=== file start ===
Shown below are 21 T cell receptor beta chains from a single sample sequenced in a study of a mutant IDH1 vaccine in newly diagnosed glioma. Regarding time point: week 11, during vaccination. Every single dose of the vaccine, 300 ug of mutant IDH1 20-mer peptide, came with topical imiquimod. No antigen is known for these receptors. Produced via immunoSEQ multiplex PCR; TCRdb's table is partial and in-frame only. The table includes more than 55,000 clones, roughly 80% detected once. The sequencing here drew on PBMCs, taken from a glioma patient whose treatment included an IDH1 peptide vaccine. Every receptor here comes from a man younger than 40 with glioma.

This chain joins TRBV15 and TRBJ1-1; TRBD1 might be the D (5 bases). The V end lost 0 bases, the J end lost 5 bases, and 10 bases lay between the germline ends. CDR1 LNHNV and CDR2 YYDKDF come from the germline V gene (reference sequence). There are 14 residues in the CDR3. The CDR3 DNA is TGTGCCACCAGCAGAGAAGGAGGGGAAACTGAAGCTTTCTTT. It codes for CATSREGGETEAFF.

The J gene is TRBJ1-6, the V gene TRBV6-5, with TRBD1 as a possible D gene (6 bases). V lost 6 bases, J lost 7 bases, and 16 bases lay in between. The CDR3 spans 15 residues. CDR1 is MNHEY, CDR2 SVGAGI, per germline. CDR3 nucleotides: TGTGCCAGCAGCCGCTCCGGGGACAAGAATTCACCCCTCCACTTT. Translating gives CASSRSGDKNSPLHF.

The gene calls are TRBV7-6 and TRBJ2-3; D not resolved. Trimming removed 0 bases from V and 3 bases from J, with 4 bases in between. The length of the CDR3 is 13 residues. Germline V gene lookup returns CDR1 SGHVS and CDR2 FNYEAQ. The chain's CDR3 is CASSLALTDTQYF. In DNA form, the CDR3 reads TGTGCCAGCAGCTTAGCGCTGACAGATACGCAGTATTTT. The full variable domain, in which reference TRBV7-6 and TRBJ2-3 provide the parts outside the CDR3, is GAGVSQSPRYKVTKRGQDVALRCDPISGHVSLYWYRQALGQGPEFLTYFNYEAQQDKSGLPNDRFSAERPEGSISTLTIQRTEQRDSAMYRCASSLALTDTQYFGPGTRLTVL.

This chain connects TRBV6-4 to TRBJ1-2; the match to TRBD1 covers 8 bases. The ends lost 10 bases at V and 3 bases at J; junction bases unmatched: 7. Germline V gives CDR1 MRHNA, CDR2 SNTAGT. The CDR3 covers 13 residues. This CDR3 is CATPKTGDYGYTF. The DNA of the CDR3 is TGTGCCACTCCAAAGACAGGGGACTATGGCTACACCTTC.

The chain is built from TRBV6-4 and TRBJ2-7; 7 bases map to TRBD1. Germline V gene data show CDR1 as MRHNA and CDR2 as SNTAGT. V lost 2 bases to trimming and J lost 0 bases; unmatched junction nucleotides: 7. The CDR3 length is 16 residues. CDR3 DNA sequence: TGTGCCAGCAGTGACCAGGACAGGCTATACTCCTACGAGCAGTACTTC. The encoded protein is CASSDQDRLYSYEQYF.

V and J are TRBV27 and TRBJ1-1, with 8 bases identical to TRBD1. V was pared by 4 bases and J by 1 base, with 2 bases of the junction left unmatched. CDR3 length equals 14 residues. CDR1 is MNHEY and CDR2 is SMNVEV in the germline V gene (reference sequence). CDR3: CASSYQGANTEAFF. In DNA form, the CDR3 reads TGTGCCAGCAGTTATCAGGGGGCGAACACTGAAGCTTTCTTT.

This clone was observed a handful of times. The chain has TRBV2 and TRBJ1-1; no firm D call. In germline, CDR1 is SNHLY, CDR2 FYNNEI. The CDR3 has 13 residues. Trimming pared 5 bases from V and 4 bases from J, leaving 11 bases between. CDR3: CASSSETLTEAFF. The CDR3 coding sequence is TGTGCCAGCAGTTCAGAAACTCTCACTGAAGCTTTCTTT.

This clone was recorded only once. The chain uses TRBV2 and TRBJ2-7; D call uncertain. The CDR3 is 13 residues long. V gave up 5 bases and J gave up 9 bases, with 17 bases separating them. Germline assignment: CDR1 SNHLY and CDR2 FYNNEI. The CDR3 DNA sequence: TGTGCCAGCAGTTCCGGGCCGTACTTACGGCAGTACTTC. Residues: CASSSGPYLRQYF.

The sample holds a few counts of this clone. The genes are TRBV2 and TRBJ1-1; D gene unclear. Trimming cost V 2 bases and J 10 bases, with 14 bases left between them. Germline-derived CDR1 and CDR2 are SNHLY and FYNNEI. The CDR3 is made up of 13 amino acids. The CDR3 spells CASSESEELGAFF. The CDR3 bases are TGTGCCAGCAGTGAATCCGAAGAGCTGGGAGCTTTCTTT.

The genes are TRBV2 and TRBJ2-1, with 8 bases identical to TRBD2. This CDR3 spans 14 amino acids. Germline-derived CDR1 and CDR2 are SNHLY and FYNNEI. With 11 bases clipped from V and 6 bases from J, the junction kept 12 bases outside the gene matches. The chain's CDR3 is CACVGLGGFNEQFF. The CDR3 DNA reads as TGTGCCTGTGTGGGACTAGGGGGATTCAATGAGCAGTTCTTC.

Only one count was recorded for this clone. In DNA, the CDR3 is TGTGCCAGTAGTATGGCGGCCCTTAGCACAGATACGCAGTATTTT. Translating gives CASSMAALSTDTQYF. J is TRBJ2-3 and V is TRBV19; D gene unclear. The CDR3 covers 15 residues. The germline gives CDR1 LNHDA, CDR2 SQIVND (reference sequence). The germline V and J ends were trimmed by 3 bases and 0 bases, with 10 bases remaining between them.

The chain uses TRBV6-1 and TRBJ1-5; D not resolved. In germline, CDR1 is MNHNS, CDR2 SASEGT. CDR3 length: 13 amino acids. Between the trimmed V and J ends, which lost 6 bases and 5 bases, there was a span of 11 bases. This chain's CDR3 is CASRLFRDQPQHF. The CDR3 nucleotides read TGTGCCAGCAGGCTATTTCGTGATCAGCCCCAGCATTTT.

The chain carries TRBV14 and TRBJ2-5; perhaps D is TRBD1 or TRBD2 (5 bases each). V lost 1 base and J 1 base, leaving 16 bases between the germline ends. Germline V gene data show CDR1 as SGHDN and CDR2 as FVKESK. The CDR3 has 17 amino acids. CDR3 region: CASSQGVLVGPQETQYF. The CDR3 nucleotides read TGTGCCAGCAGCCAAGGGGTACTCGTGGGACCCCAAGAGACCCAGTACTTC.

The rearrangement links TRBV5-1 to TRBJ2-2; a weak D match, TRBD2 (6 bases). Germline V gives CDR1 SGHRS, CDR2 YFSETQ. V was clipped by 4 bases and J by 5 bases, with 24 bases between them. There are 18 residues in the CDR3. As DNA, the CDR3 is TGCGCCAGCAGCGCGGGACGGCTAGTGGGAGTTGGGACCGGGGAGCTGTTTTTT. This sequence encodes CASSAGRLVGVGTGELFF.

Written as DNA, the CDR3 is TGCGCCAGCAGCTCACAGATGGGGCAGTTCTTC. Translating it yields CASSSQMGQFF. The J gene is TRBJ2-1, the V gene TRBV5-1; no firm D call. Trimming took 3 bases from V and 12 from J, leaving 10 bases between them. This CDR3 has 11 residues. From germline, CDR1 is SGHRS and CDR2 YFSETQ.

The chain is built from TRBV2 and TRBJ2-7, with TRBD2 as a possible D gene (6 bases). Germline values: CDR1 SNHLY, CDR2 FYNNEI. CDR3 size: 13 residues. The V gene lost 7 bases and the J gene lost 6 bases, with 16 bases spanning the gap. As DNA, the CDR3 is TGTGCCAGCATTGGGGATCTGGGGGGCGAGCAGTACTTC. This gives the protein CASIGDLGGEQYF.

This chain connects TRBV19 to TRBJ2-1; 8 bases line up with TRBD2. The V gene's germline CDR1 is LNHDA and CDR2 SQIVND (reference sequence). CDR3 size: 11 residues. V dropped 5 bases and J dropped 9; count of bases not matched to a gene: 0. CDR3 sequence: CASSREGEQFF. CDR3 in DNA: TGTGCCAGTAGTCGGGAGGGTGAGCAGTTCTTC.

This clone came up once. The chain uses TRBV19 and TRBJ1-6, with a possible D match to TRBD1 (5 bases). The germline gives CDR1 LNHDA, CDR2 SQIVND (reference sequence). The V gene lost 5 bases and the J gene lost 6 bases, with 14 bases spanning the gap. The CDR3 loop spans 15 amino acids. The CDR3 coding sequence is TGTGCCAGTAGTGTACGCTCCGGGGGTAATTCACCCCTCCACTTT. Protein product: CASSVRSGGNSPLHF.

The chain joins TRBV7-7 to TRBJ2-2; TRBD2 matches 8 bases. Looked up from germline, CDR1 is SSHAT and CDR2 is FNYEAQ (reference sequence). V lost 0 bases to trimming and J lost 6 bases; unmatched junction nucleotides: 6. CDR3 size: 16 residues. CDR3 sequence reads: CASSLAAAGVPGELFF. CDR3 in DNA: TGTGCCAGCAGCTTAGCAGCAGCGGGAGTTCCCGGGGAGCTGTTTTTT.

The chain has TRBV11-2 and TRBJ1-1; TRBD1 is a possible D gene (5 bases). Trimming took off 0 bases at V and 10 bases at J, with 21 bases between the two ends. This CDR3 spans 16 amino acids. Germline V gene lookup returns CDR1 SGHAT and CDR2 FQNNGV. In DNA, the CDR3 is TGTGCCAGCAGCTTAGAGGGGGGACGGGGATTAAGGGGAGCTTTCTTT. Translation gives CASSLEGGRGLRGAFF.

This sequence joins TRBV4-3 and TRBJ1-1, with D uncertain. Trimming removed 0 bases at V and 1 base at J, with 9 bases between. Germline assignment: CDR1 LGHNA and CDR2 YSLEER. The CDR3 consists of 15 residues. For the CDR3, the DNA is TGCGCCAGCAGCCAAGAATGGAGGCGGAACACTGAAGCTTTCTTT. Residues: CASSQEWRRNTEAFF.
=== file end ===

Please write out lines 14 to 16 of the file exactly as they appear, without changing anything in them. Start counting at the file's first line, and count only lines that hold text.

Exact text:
The chain carries TRBV14 and TRBJ2-5; perhaps D is TRBD1 or TRBD2 (5 bases each). V lost 1 base and J 1 base, leaving 16 bases between the germline ends. Germline V gene data show CDR1 as SGHDN and CDR2 as FVKESK. The CDR3 has 17 amino acids. CDR3 region: CASSQGVLVGPQETQYF. The CDR3 nucleotides read TGTGCCAGCAGCCAAGGGGTACTCGTGGGACCCCAAGAGACCCAGTACTTC.

The rearrangement links TRBV5-1 to TRBJ2-2; a weak D match, TRBD2 (6 bases). Germline V gives CDR1 SGHRS, CDR2 YFSETQ. V was clipped by 4 bases and J by 5 bases, with 24 bases between them. There are 18 residues in the CDR3. As DNA, the CDR3 is TGCGCCAGCAGCGCGGGACGGCTAGTGGGAGTTGGGACCGGGGAGCTGTTTTTT. This sequence encodes CASSAGRLVGVGTGELFF.

Written as DNA, the CDR3 is TGCGCCAGCAGCTCACAGATGGGGCAGTTCTTC. Translating it yields CASSSQMGQFF. The J gene is TRBJ2-1, the V gene TRBV5-1; no firm D call. Trimming took 3 bases from V and 12 from J, leaving 10 bases between them. This CDR3 has 11 residues. From germline, CDR1 is SGHRS and CDR2 YFSETQ.